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wins Nobel Prize
Henry Makiwa, SW Radio Africa
October 11, 2007
Author Doris Lessing
on Thursday won the Nobel Literature Prize for her epic literary
works that cover feminism, politics and her youth in Zimbabwe.
Lessing blazed the trail
with her first novel, "The Grass is Singing" in 1950,
chronicling the relationship between a white farmer's wife
and her black servant. In her earliest work she drew upon her childhood
experiences in colonial Rhodesia to write about the clash of white
and African cultures and racial injustice. She criticized the white
colonialists for a sterile culture and for dispossessing native
Announcing the award
in Stockholm, the Swedish Academy said Lessing possessed "a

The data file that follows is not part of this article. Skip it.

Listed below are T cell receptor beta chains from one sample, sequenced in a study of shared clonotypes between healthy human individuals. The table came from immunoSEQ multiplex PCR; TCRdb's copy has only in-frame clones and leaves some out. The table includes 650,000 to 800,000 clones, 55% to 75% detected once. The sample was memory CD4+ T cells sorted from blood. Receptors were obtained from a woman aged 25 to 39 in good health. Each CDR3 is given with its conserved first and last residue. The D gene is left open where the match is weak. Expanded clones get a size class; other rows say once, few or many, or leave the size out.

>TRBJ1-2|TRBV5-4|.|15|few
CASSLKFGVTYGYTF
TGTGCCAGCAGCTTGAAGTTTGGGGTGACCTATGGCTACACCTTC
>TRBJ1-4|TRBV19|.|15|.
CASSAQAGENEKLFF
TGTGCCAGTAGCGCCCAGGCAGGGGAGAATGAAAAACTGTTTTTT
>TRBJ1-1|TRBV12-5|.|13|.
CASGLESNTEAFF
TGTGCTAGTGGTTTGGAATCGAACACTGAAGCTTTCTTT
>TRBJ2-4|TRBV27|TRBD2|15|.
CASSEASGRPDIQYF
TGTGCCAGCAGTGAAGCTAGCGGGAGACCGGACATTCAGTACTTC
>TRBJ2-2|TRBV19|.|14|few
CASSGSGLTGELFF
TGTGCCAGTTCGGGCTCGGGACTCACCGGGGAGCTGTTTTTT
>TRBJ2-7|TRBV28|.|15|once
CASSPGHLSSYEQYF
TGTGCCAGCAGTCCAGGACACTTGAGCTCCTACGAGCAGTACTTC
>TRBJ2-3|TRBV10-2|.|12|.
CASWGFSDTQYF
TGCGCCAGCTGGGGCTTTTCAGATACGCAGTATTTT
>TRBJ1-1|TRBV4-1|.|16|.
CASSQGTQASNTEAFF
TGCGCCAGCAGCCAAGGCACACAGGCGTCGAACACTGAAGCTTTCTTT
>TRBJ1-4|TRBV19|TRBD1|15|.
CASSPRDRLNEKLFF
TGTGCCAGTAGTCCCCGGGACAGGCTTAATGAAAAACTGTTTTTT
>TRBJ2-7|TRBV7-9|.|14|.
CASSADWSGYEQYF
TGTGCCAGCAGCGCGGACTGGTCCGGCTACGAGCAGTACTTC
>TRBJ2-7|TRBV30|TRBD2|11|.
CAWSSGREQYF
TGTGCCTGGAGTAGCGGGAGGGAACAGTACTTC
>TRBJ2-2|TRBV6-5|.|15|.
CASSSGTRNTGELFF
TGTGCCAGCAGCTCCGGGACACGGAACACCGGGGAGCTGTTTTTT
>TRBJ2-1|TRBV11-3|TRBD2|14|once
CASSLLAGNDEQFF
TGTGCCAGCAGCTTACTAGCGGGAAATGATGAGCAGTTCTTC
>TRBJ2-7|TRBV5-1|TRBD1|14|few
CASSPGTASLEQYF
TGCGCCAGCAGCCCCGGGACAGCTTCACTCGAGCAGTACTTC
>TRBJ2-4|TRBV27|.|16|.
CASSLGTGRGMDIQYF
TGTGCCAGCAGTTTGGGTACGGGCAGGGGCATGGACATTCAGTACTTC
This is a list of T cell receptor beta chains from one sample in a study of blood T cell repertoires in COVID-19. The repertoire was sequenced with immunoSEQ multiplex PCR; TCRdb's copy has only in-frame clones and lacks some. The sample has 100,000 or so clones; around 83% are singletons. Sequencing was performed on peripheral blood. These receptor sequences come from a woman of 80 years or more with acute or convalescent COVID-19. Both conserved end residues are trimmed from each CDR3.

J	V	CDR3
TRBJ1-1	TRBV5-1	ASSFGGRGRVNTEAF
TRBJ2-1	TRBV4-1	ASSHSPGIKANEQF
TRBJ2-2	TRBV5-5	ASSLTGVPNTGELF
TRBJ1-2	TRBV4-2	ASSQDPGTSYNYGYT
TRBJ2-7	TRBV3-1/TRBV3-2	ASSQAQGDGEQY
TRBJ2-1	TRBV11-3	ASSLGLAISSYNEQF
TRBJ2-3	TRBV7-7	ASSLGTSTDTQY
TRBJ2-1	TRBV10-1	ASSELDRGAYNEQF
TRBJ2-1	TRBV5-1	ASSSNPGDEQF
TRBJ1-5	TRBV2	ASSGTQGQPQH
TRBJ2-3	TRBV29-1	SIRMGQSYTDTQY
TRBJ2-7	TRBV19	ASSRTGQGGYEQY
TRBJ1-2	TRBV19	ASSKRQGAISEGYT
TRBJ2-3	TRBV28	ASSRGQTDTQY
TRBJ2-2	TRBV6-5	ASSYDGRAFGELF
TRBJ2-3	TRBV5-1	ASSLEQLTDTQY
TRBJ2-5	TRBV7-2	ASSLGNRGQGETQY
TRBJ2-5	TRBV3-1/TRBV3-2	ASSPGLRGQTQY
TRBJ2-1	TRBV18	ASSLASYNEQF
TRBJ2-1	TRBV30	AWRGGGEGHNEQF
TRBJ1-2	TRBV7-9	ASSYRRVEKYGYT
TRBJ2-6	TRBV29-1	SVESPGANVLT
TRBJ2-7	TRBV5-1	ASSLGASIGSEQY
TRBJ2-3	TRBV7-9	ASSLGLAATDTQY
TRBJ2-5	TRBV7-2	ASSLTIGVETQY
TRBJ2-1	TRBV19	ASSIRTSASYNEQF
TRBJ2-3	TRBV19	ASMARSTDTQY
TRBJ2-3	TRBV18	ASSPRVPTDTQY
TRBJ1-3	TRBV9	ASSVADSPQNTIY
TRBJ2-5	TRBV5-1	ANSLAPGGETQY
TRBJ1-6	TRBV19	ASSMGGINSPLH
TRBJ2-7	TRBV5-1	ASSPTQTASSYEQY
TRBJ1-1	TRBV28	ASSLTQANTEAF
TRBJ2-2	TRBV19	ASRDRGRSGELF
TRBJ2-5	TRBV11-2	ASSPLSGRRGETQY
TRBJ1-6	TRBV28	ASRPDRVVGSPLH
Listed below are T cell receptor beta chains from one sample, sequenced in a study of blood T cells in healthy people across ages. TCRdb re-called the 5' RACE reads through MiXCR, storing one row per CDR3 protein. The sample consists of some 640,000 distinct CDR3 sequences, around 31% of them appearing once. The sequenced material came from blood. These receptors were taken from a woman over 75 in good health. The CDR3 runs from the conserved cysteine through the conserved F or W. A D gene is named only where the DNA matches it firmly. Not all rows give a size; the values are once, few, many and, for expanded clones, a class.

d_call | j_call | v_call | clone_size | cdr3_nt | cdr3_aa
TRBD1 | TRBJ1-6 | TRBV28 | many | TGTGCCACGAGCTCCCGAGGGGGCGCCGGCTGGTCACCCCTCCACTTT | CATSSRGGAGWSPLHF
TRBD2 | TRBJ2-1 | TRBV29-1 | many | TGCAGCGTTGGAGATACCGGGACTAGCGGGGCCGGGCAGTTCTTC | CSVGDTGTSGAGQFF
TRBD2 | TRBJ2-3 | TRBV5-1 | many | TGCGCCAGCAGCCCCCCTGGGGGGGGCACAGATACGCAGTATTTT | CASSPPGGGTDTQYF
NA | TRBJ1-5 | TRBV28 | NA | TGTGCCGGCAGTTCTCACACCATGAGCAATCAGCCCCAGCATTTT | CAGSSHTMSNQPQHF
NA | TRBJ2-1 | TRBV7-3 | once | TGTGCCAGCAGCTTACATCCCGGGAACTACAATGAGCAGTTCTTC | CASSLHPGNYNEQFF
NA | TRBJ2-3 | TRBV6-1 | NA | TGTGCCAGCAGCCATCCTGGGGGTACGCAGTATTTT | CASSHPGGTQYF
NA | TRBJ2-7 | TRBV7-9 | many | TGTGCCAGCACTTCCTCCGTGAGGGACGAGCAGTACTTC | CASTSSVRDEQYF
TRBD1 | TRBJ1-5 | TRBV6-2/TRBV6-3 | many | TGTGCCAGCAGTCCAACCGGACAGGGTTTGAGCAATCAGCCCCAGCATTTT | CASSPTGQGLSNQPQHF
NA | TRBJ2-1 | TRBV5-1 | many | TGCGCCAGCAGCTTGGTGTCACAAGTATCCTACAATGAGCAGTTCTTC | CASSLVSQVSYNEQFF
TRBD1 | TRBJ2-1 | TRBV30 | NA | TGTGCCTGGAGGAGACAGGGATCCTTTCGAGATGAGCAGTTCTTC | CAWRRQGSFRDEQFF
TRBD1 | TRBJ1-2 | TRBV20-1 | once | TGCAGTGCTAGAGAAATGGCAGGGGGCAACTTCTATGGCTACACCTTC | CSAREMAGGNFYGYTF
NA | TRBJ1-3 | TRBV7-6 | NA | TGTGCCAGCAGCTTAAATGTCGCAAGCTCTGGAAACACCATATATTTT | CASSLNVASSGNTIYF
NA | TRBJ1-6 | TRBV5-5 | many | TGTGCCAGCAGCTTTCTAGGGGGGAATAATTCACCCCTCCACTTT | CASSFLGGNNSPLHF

fire and visionary power that has subjected a divided civilization
to scrutiny." The award comes with a US $1.6 million prize.
A winner of numerous
accolades, Lessing described the latest award as a "royal
flush" when asked by journalist on Thursday.
Her work has covered
a multitude of topics and over the years she has frequently been
mentioned as a possible Nobel laureate, but she was not seen as
among the frontrunners this year.
"The Golden Notebook",
her best known work, established her as a feminist icon back in
1962, but she has consistently refused the label and says her writing
does not play a directly political role.
Born Doris May Taylor
in Khermanshah, in what is now Iran, on October 22, 1919, Lessing
spent her formative years on a farm in Southern Rhodesia, where
her British parents moved in 1925.
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